Challenges, opportunities remain with or without health reform law

After months of speculation, the U.S. Supreme Court has finally weighed in on the Patient Protection and Affordable Care Act – the 2010 legislation more widely known as health care reform.

The Court’s opinion – to uphold the law – certainly affects all Americans.  Although personal opinions differ greatly on this decision, it’s clear our nation needs to address its health care challenges. ECU has recognized for some time the need to change the way we all think about health care in our region. We believe in transforming the health care landscape by focusing on the “Triple Aim.” This approach includes three essential components: quality improvement, cost reduction and increased access to care.

We know that our growing and aging population, the prevalence of chronic diseases and conditions like diabetes, heart disease and obesity, as well as disparate access to quality care makes caring for patients more challenging than ever. And, because ECU’s mission includes improving health care in eastern North Carolina, as well as educating future primary care health professionals in the region and state, we are already undertaking a number of exciting, transformational projects.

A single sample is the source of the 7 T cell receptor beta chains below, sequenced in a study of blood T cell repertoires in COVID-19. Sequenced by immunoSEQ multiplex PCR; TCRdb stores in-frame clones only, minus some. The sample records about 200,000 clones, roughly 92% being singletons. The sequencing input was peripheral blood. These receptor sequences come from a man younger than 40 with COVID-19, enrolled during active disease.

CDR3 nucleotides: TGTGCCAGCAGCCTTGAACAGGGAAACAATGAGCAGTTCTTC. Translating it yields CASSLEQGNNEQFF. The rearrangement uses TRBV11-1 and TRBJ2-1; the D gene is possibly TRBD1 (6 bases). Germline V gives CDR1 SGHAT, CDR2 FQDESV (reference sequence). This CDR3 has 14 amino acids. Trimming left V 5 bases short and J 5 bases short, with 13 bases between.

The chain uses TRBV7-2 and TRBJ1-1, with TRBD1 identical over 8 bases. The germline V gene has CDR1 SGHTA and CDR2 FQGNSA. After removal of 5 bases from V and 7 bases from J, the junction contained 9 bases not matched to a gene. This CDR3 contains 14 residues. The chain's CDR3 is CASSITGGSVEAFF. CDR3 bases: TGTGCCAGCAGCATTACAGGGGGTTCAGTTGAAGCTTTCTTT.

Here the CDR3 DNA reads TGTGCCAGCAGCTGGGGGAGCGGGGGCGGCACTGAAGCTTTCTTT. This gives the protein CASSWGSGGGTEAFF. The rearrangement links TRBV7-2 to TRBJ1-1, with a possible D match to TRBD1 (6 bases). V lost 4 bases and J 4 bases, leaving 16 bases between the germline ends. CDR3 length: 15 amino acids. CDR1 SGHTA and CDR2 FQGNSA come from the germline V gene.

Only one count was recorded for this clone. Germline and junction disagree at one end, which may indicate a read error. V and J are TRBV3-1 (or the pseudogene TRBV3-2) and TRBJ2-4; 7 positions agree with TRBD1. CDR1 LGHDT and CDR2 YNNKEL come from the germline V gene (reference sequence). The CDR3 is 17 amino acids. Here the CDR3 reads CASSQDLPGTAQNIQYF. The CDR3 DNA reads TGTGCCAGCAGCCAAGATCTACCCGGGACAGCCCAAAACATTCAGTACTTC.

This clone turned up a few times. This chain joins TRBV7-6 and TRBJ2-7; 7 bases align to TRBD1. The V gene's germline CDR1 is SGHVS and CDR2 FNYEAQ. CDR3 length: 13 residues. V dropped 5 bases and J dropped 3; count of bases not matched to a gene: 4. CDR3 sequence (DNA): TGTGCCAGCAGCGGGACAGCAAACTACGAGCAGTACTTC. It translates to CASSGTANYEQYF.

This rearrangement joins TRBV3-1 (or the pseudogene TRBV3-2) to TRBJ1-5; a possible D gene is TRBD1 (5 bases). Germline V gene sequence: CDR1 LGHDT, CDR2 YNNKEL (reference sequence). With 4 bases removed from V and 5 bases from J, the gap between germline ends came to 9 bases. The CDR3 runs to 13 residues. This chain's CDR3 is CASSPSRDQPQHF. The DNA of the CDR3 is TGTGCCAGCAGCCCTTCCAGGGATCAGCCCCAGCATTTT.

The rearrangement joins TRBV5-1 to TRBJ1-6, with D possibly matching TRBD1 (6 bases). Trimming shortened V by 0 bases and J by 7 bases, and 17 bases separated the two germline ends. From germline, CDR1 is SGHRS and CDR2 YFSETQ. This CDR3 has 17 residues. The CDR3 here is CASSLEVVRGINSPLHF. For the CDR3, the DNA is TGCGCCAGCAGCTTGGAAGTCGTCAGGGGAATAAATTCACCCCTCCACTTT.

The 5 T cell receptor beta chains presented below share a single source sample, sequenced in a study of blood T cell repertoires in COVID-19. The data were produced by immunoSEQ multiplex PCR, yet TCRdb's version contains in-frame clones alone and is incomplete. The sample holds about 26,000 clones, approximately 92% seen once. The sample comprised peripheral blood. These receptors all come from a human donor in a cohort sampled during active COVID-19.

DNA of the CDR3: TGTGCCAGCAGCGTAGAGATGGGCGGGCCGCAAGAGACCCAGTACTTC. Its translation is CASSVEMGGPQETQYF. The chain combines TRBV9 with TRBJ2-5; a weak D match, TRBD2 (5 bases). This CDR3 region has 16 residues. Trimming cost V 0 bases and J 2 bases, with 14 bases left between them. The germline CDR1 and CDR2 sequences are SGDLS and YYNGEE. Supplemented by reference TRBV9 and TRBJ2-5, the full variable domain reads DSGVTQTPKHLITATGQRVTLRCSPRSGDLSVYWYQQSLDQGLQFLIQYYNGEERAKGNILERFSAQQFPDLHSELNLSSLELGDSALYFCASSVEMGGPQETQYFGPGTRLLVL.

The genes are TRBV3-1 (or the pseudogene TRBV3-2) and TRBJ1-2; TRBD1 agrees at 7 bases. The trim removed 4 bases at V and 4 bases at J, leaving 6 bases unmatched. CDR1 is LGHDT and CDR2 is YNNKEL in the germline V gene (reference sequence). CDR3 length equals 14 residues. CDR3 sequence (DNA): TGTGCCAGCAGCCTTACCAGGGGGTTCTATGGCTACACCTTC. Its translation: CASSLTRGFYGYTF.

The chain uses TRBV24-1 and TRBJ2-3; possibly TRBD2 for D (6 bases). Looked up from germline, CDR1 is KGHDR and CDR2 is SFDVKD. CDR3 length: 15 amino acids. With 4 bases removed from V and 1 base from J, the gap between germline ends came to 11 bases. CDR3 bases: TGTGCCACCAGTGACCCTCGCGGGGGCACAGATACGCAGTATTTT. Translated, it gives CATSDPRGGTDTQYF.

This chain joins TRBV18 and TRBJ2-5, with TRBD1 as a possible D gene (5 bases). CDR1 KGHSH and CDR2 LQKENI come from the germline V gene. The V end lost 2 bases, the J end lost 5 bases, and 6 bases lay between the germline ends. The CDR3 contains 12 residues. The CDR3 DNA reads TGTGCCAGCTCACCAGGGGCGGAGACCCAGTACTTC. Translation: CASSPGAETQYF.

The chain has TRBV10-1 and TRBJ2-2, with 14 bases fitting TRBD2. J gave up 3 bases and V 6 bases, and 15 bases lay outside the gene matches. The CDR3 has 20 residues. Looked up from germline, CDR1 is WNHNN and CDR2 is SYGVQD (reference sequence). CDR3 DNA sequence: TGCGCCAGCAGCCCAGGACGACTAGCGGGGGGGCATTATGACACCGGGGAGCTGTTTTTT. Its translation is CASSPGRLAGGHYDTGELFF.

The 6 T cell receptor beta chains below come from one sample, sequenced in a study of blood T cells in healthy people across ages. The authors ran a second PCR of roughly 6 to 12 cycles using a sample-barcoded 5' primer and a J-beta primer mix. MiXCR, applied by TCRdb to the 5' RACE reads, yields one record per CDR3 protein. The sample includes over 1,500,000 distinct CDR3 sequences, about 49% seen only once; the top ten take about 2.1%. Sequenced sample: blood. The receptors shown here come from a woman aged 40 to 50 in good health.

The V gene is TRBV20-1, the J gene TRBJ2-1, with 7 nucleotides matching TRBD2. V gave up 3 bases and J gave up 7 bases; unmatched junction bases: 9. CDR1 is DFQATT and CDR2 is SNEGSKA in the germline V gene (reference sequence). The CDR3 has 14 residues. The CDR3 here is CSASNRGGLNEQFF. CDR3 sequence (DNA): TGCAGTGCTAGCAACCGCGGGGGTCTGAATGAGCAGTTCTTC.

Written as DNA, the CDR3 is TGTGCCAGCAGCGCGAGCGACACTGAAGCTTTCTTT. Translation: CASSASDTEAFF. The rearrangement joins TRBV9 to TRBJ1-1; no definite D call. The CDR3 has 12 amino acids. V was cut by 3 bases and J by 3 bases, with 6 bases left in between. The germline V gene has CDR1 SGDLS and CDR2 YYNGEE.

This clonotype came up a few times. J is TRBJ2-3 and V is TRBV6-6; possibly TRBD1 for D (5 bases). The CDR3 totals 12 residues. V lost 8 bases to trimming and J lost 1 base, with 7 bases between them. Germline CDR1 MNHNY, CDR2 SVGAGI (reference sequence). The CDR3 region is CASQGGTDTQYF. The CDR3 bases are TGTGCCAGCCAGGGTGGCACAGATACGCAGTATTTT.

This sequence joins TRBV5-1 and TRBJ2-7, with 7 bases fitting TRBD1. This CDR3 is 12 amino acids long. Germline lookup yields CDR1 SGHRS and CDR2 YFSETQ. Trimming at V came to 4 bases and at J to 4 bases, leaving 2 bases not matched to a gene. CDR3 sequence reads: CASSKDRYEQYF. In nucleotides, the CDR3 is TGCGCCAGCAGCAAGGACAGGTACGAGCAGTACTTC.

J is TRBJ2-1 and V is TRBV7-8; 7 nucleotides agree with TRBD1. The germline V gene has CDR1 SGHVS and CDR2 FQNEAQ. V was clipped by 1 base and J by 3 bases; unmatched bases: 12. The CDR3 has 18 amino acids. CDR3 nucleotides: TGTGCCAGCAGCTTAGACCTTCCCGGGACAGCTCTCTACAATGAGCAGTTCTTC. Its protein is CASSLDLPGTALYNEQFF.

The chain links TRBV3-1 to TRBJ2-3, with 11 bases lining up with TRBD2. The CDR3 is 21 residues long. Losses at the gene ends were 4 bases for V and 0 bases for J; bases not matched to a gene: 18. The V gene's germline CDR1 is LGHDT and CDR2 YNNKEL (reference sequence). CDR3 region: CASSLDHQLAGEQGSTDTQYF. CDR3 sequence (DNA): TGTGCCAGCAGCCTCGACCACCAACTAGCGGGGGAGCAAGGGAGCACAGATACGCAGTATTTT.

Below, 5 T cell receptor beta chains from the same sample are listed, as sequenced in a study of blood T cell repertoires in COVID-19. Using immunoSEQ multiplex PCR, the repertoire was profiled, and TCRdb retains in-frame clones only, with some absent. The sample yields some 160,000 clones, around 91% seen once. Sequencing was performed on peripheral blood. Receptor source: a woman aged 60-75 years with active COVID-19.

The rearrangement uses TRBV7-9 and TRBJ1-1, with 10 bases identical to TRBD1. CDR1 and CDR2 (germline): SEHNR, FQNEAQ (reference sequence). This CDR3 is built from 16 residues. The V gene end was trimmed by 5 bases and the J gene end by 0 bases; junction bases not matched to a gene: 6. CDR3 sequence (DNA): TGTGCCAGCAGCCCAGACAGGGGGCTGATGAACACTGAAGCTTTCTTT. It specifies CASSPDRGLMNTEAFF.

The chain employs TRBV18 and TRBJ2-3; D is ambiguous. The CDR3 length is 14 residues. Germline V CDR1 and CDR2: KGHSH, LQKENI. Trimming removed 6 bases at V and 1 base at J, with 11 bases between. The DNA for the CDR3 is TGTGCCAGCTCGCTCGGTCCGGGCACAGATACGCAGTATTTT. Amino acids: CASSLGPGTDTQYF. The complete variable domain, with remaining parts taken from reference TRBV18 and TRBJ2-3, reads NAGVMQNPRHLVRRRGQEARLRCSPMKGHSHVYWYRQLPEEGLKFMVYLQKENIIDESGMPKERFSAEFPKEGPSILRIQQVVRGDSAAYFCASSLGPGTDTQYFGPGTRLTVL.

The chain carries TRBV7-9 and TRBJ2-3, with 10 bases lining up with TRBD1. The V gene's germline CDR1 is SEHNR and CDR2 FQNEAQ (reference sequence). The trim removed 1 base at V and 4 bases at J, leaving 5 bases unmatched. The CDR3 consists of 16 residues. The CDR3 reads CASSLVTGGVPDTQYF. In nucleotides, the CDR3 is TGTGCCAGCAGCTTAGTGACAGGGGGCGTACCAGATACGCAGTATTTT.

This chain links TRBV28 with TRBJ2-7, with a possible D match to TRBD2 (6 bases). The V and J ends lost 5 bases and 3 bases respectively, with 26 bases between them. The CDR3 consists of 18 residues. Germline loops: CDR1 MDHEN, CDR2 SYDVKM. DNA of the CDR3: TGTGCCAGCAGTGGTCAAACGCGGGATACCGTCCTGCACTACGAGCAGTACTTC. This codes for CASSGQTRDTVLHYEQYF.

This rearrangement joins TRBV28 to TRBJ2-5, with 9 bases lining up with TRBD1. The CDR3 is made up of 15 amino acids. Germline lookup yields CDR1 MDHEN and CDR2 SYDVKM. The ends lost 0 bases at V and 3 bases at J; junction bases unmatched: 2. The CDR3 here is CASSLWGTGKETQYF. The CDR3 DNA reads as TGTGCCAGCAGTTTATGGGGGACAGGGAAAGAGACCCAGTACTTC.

Health provider collaboration will be essential in the future.  In our simulation labs, students, physicians, nurses, pharmacists and other health professionals collaboratively learn and train to provide coordinated, effective and high-quality care as teams. Projects in Telemedicine connect patients in underserved areas to specialists and diagnostic tools – providing access to the care often reserved for urban medical centers. And, we continue to convene the brightest minds in our region and state to help tackle the issues we face in delivering quality care, containing costs and increasing access to health care.

We see this journey as just beginning, and as an opportunity rather than only a challenge. We look forward to continuing our work and helping to shape a health care climate that improves the health of our state.

–Dr. Phyllis N. Horns
Vice Chancellor for Health Sciences